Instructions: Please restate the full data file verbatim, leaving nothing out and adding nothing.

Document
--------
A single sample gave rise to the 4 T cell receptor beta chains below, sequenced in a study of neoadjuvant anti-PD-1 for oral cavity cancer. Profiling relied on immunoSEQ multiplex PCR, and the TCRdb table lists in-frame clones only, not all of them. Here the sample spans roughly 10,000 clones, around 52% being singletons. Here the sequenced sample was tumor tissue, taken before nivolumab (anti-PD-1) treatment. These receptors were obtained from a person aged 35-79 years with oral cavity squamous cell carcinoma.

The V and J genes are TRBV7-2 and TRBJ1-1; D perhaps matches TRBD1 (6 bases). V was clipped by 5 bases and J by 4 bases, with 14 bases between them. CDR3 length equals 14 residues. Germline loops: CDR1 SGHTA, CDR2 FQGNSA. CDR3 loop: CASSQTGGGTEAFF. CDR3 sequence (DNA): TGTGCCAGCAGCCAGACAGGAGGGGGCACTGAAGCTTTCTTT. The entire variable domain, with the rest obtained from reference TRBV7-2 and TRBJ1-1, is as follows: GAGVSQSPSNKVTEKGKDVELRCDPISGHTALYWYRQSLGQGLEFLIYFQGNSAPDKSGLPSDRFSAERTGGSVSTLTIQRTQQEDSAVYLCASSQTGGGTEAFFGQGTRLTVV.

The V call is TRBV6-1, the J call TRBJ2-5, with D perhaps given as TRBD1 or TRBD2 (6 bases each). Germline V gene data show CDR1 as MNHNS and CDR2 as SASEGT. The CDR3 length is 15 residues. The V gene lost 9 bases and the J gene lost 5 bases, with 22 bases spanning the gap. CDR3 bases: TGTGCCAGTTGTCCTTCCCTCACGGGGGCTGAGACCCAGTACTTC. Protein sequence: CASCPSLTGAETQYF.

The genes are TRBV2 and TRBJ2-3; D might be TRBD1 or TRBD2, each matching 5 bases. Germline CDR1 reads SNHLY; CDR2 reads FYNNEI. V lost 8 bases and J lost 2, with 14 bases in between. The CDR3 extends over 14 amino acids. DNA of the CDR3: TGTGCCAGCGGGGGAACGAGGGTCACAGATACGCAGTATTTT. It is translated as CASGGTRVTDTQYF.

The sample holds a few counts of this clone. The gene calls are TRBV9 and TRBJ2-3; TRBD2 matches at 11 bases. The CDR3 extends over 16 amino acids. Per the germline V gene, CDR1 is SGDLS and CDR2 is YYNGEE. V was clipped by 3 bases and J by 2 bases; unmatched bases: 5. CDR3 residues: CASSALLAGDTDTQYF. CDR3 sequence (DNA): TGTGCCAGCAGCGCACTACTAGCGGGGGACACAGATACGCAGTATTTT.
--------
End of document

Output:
A single sample gave rise to the 4 T cell receptor beta chains below, sequenced in a study of neoadjuvant anti-PD-1 for oral cavity cancer. Profiling relied on immunoSEQ multiplex PCR, and the TCRdb table lists in-frame clones only, not all of them. Here the sample spans roughly 10,000 clones, around 52% being singletons. Here the sequenced sample was tumor tissue, taken before nivolumab (anti-PD-1) treatment. These receptors were obtained from a person aged 35-79 years with oral cavity squamous cell carcinoma.

The V and J genes are TRBV7-2 and TRBJ1-1; D perhaps matches TRBD1 (6 bases). V was clipped by 5 bases and J by 4 bases, with 14 bases between them. CDR3 length equals 14 residues. Germline loops: CDR1 SGHTA, CDR2 FQGNSA. CDR3 loop: CASSQTGGGTEAFF. CDR3 sequence (DNA): TGTGCCAGCAGCCAGACAGGAGGGGGCACTGAAGCTTTCTTT. The entire variable domain, with the rest obtained from reference TRBV7-2 and TRBJ1-1, is as follows: GAGVSQSPSNKVTEKGKDVELRCDPISGHTALYWYRQSLGQGLEFLIYFQGNSAPDKSGLPSDRFSAERTGGSVSTLTIQRTQQEDSAVYLCASSQTGGGTEAFFGQGTRLTVV.

The V call is TRBV6-1, the J call TRBJ2-5, with D perhaps given as TRBD1 or TRBD2 (6 bases each). Germline V gene data show CDR1 as MNHNS and CDR2 as SASEGT. The CDR3 length is 15 residues. The V gene lost 9 bases and the J gene lost 5 bases, with 22 bases spanning the gap. CDR3 bases: TGTGCCAGTTGTCCTTCCCTCACGGGGGCTGAGACCCAGTACTTC. Protein sequence: CASCPSLTGAETQYF.

The genes are TRBV2 and TRBJ2-3; D might be TRBD1 or TRBD2, each matching 5 bases. Germline CDR1 reads SNHLY; CDR2 reads FYNNEI. V lost 8 bases and J lost 2, with 14 bases in between. The CDR3 extends over 14 amino acids. DNA of the CDR3: TGTGCCAGCGGGGGAACGAGGGTCACAGATACGCAGTATTTT. It is translated as CASGGTRVTDTQYF.

The sample holds a few counts of this clone. The gene calls are TRBV9 and TRBJ2-3; TRBD2 matches at 11 bases. The CDR3 extends over 16 amino acids. Per the germline V gene, CDR1 is SGDLS and CDR2 is YYNGEE. V was clipped by 3 bases and J by 2 bases; unmatched bases: 5. CDR3 residues: CASSALLAGDTDTQYF. CDR3 sequence (DNA): TGTGCCAGCAGCGCACTACTAGCGGGGGACACAGATACGCAGTATTTT.